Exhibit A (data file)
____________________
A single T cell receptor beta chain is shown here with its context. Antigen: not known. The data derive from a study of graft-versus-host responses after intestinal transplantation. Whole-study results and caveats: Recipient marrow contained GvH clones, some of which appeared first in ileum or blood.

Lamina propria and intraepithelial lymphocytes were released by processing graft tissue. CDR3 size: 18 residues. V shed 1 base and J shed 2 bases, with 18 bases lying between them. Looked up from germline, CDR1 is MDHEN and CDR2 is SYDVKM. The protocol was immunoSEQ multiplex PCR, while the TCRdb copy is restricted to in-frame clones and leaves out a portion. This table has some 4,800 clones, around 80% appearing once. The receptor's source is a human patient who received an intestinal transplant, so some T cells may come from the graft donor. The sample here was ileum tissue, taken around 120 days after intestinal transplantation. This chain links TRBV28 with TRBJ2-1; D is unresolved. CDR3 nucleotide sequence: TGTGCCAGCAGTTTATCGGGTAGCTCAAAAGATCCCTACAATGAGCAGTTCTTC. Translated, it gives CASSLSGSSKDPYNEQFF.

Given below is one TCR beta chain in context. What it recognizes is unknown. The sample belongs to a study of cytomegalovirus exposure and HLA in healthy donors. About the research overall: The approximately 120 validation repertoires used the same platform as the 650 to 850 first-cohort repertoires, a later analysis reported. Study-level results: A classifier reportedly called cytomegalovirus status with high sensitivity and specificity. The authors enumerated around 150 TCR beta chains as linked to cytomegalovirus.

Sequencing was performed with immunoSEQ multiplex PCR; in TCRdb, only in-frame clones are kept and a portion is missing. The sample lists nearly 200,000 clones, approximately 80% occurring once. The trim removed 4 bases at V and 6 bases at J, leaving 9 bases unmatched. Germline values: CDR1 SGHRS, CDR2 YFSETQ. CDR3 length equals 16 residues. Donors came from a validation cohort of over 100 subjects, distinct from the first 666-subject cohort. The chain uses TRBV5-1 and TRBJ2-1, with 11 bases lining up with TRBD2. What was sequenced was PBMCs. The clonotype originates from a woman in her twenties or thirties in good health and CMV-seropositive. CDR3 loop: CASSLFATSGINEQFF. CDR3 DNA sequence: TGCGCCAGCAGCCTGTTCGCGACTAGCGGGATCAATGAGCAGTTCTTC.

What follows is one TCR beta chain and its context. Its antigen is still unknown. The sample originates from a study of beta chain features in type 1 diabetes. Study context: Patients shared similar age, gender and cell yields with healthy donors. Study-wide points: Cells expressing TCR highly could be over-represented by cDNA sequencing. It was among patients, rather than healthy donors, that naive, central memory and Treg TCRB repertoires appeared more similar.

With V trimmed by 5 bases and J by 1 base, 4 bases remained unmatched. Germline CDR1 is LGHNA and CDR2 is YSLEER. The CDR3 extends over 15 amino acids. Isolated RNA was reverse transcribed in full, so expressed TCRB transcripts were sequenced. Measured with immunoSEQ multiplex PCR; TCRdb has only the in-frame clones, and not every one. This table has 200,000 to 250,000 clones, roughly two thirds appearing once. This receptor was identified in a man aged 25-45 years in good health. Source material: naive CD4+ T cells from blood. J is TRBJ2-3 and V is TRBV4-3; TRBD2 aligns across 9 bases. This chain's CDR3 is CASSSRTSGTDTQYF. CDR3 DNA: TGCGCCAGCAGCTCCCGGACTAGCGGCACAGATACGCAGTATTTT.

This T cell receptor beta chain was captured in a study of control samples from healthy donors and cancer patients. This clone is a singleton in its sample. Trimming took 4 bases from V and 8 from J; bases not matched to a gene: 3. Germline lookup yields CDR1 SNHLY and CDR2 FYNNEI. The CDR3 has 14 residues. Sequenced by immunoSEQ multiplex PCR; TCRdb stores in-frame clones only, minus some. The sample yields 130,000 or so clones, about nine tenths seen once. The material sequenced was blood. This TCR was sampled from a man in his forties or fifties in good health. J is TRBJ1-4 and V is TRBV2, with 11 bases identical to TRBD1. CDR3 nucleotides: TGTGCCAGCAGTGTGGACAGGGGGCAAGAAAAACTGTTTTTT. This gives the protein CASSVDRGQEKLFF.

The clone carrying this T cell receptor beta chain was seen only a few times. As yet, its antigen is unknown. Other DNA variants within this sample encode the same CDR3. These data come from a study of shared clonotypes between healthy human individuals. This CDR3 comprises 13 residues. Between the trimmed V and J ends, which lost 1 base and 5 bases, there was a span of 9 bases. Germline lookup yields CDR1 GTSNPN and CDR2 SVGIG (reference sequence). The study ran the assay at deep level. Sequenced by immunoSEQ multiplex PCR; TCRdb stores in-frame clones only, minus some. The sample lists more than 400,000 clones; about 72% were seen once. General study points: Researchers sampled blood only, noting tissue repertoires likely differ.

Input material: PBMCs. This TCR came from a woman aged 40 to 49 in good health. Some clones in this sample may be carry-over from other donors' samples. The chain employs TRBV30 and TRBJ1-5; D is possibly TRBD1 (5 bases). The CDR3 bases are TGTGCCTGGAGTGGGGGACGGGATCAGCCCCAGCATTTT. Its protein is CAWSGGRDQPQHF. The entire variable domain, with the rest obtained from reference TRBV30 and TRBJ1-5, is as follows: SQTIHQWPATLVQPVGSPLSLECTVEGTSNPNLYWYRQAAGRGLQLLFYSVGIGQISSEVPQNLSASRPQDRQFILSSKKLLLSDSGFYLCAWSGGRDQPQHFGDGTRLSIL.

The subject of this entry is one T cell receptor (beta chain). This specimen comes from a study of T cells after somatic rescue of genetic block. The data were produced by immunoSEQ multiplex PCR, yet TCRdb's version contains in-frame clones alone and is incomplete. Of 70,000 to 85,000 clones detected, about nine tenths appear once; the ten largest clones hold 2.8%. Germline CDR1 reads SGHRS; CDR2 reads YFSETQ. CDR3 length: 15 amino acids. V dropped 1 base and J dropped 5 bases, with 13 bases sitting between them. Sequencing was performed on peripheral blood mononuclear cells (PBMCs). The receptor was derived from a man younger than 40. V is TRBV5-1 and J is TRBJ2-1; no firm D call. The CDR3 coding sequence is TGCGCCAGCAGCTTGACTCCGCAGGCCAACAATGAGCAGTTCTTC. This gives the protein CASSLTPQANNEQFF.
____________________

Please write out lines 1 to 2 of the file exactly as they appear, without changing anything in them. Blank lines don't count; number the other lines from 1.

A single T cell receptor beta chain is shown here with its context. Antigen: not known. The data derive from a study of graft-versus-host responses after intestinal transplantation. Whole-study results and caveats: Recipient marrow contained GvH clones, some of which appeared first in ileum or blood.

Lamina propria and intraepithelial lymphocytes were released by processing graft tissue. CDR3 size: 18 residues. V shed 1 base and J shed 2 bases, with 18 bases lying between them. Looked up from germline, CDR1 is MDHEN and CDR2 is SYDVKM. The protocol was immunoSEQ multiplex PCR, while the TCRdb copy is restricted to in-frame clones and leaves out a portion. This table has some 4,800 clones, around 80% appearing once. The receptor's source is a human patient who received an intestinal transplant, so some T cells may come from the graft donor. The sample here was ileum tissue, taken around 120 days after intestinal transplantation. This chain links TRBV28 with TRBJ2-1; D is unresolved. CDR3 nucleotide sequence: TGTGCCAGCAGTTTATCGGGTAGCTCAAAAGATCCCTACAATGAGCAGTTCTTC. Translated, it gives CASSLSGSSKDPYNEQFF.